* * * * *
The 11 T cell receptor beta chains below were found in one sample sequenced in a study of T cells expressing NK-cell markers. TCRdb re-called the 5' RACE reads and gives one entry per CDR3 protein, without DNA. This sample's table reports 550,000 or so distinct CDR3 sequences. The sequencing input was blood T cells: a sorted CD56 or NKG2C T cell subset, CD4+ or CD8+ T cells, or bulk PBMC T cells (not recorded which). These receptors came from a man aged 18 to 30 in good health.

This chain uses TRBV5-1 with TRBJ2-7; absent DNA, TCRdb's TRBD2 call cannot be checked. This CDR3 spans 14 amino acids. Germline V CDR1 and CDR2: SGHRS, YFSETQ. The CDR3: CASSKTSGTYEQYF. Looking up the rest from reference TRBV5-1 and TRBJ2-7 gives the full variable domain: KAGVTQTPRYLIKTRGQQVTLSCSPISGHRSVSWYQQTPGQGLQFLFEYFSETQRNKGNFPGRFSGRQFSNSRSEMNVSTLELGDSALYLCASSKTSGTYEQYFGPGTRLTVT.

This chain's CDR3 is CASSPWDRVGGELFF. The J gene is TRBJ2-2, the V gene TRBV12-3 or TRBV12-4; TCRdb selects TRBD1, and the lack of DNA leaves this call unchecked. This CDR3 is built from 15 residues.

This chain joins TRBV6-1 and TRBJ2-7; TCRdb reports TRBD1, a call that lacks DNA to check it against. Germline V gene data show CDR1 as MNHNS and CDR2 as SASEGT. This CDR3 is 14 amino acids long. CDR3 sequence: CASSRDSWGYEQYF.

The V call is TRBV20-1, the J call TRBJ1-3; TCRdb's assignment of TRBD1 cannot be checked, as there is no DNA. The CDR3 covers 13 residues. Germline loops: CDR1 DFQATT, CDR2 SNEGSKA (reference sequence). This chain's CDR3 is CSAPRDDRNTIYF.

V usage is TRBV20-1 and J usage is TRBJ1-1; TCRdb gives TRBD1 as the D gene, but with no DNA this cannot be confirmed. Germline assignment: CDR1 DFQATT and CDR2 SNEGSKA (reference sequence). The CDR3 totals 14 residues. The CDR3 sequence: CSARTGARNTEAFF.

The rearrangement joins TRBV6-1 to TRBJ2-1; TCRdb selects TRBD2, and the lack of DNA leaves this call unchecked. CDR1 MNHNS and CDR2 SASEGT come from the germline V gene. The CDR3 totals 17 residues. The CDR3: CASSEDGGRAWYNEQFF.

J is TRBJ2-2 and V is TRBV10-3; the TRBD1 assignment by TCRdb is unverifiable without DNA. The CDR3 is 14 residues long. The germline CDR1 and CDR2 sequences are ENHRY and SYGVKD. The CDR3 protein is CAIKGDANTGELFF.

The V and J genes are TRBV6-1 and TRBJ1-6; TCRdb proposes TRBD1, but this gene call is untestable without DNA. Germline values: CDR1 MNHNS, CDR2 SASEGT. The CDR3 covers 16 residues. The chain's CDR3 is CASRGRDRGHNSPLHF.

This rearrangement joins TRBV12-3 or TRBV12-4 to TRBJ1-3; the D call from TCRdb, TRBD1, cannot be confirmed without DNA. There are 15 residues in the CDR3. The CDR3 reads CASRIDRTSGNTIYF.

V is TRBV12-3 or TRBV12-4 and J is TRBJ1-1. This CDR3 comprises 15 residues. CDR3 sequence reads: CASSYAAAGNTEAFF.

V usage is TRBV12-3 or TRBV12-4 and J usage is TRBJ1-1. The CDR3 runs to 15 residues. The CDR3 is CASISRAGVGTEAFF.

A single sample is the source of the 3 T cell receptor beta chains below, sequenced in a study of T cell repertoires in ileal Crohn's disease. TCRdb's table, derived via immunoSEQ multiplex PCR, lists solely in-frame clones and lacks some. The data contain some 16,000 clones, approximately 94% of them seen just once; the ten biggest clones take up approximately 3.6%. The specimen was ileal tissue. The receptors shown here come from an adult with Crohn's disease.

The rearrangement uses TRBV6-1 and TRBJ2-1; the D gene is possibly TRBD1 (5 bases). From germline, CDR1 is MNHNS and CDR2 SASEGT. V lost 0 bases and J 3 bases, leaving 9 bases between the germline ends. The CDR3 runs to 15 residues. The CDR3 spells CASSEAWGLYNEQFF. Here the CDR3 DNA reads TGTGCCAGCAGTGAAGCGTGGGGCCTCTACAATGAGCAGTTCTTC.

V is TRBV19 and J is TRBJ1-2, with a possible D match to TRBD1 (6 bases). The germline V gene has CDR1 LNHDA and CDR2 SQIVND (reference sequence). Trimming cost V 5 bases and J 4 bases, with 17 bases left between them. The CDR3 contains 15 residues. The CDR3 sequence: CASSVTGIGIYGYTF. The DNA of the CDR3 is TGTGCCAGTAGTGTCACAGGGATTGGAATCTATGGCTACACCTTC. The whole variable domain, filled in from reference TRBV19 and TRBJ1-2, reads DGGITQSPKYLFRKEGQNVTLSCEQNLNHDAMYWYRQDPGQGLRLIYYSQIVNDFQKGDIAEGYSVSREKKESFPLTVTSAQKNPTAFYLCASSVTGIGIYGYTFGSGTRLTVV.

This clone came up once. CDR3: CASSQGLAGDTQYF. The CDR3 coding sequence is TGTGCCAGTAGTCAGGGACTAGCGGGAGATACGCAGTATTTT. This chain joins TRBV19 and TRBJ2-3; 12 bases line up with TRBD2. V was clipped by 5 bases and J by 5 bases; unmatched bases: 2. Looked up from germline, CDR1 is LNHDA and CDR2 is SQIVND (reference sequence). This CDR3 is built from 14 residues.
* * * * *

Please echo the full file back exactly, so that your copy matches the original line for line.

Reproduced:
The 11 T cell receptor beta chains below were found in one sample sequenced in a study of T cells expressing NK-cell markers. TCRdb re-called the 5' RACE reads and gives one entry per CDR3 protein, without DNA. This sample's table reports 550,000 or so distinct CDR3 sequences. The sequencing input was blood T cells: a sorted CD56 or NKG2C T cell subset, CD4+ or CD8+ T cells, or bulk PBMC T cells (not recorded which). These receptors came from a man aged 18 to 30 in good health.

This chain uses TRBV5-1 with TRBJ2-7; absent DNA, TCRdb's TRBD2 call cannot be checked. This CDR3 spans 14 amino acids. Germline V CDR1 and CDR2: SGHRS, YFSETQ. The CDR3: CASSKTSGTYEQYF. Looking up the rest from reference TRBV5-1 and TRBJ2-7 gives the full variable domain: KAGVTQTPRYLIKTRGQQVTLSCSPISGHRSVSWYQQTPGQGLQFLFEYFSETQRNKGNFPGRFSGRQFSNSRSEMNVSTLELGDSALYLCASSKTSGTYEQYFGPGTRLTVT.

This chain's CDR3 is CASSPWDRVGGELFF. The J gene is TRBJ2-2, the V gene TRBV12-3 or TRBV12-4; TCRdb selects TRBD1, and the lack of DNA leaves this call unchecked. This CDR3 is built from 15 residues.

This chain joins TRBV6-1 and TRBJ2-7; TCRdb reports TRBD1, a call that lacks DNA to check it against. Germline V gene data show CDR1 as MNHNS and CDR2 as SASEGT. This CDR3 is 14 amino acids long. CDR3 sequence: CASSRDSWGYEQYF.

The V call is TRBV20-1, the J call TRBJ1-3; TCRdb's assignment of TRBD1 cannot be checked, as there is no DNA. The CDR3 covers 13 residues. Germline loops: CDR1 DFQATT, CDR2 SNEGSKA (reference sequence). This chain's CDR3 is CSAPRDDRNTIYF.

V usage is TRBV20-1 and J usage is TRBJ1-1; TCRdb gives TRBD1 as the D gene, but with no DNA this cannot be confirmed. Germline assignment: CDR1 DFQATT and CDR2 SNEGSKA (reference sequence). The CDR3 totals 14 residues. The CDR3 sequence: CSARTGARNTEAFF.

The rearrangement joins TRBV6-1 to TRBJ2-1; TCRdb selects TRBD2, and the lack of DNA leaves this call unchecked. CDR1 MNHNS and CDR2 SASEGT come from the germline V gene. The CDR3 totals 17 residues. The CDR3: CASSEDGGRAWYNEQFF.

J is TRBJ2-2 and V is TRBV10-3; the TRBD1 assignment by TCRdb is unverifiable without DNA. The CDR3 is 14 residues long. The germline CDR1 and CDR2 sequences are ENHRY and SYGVKD. The CDR3 protein is CAIKGDANTGELFF.

The V and J genes are TRBV6-1 and TRBJ1-6; TCRdb proposes TRBD1, but this gene call is untestable without DNA. Germline values: CDR1 MNHNS, CDR2 SASEGT. The CDR3 covers 16 residues. The chain's CDR3 is CASRGRDRGHNSPLHF.

This rearrangement joins TRBV12-3 or TRBV12-4 to TRBJ1-3; the D call from TCRdb, TRBD1, cannot be confirmed without DNA. There are 15 residues in the CDR3. The CDR3 reads CASRIDRTSGNTIYF.

V is TRBV12-3 or TRBV12-4 and J is TRBJ1-1. This CDR3 comprises 15 residues. CDR3 sequence reads: CASSYAAAGNTEAFF.

V usage is TRBV12-3 or TRBV12-4 and J usage is TRBJ1-1. The CDR3 runs to 15 residues. The CDR3 is CASISRAGVGTEAFF.

A single sample is the source of the 3 T cell receptor beta chains below, sequenced in a study of T cell repertoires in ileal Crohn's disease. TCRdb's table, derived via immunoSEQ multiplex PCR, lists solely in-frame clones and lacks some. The data contain some 16,000 clones, approximately 94% of them seen just once; the ten biggest clones take up approximately 3.6%. The specimen was ileal tissue. The receptors shown here come from an adult with Crohn's disease.

The rearrangement uses TRBV6-1 and TRBJ2-1; the D gene is possibly TRBD1 (5 bases). From germline, CDR1 is MNHNS and CDR2 SASEGT. V lost 0 bases and J 3 bases, leaving 9 bases between the germline ends. The CDR3 runs to 15 residues. The CDR3 spells CASSEAWGLYNEQFF. Here the CDR3 DNA reads TGTGCCAGCAGTGAAGCGTGGGGCCTCTACAATGAGCAGTTCTTC.

V is TRBV19 and J is TRBJ1-2, with a possible D match to TRBD1 (6 bases). The germline V gene has CDR1 LNHDA and CDR2 SQIVND (reference sequence). Trimming cost V 5 bases and J 4 bases, with 17 bases left between them. The CDR3 contains 15 residues. The CDR3 sequence: CASSVTGIGIYGYTF. The DNA of the CDR3 is TGTGCCAGTAGTGTCACAGGGATTGGAATCTATGGCTACACCTTC. The whole variable domain, filled in from reference TRBV19 and TRBJ1-2, reads DGGITQSPKYLFRKEGQNVTLSCEQNLNHDAMYWYRQDPGQGLRLIYYSQIVNDFQKGDIAEGYSVSREKKESFPLTVTSAQKNPTAFYLCASSVTGIGIYGYTFGSGTRLTVV.

This clone came up once. CDR3: CASSQGLAGDTQYF. The CDR3 coding sequence is TGTGCCAGTAGTCAGGGACTAGCGGGAGATACGCAGTATTTT. This chain joins TRBV19 and TRBJ2-3; 12 bases line up with TRBD2. V was clipped by 5 bases and J by 5 bases; unmatched bases: 2. Looked up from germline, CDR1 is LNHDA and CDR2 is SQIVND (reference sequence). This CDR3 is built from 14 residues.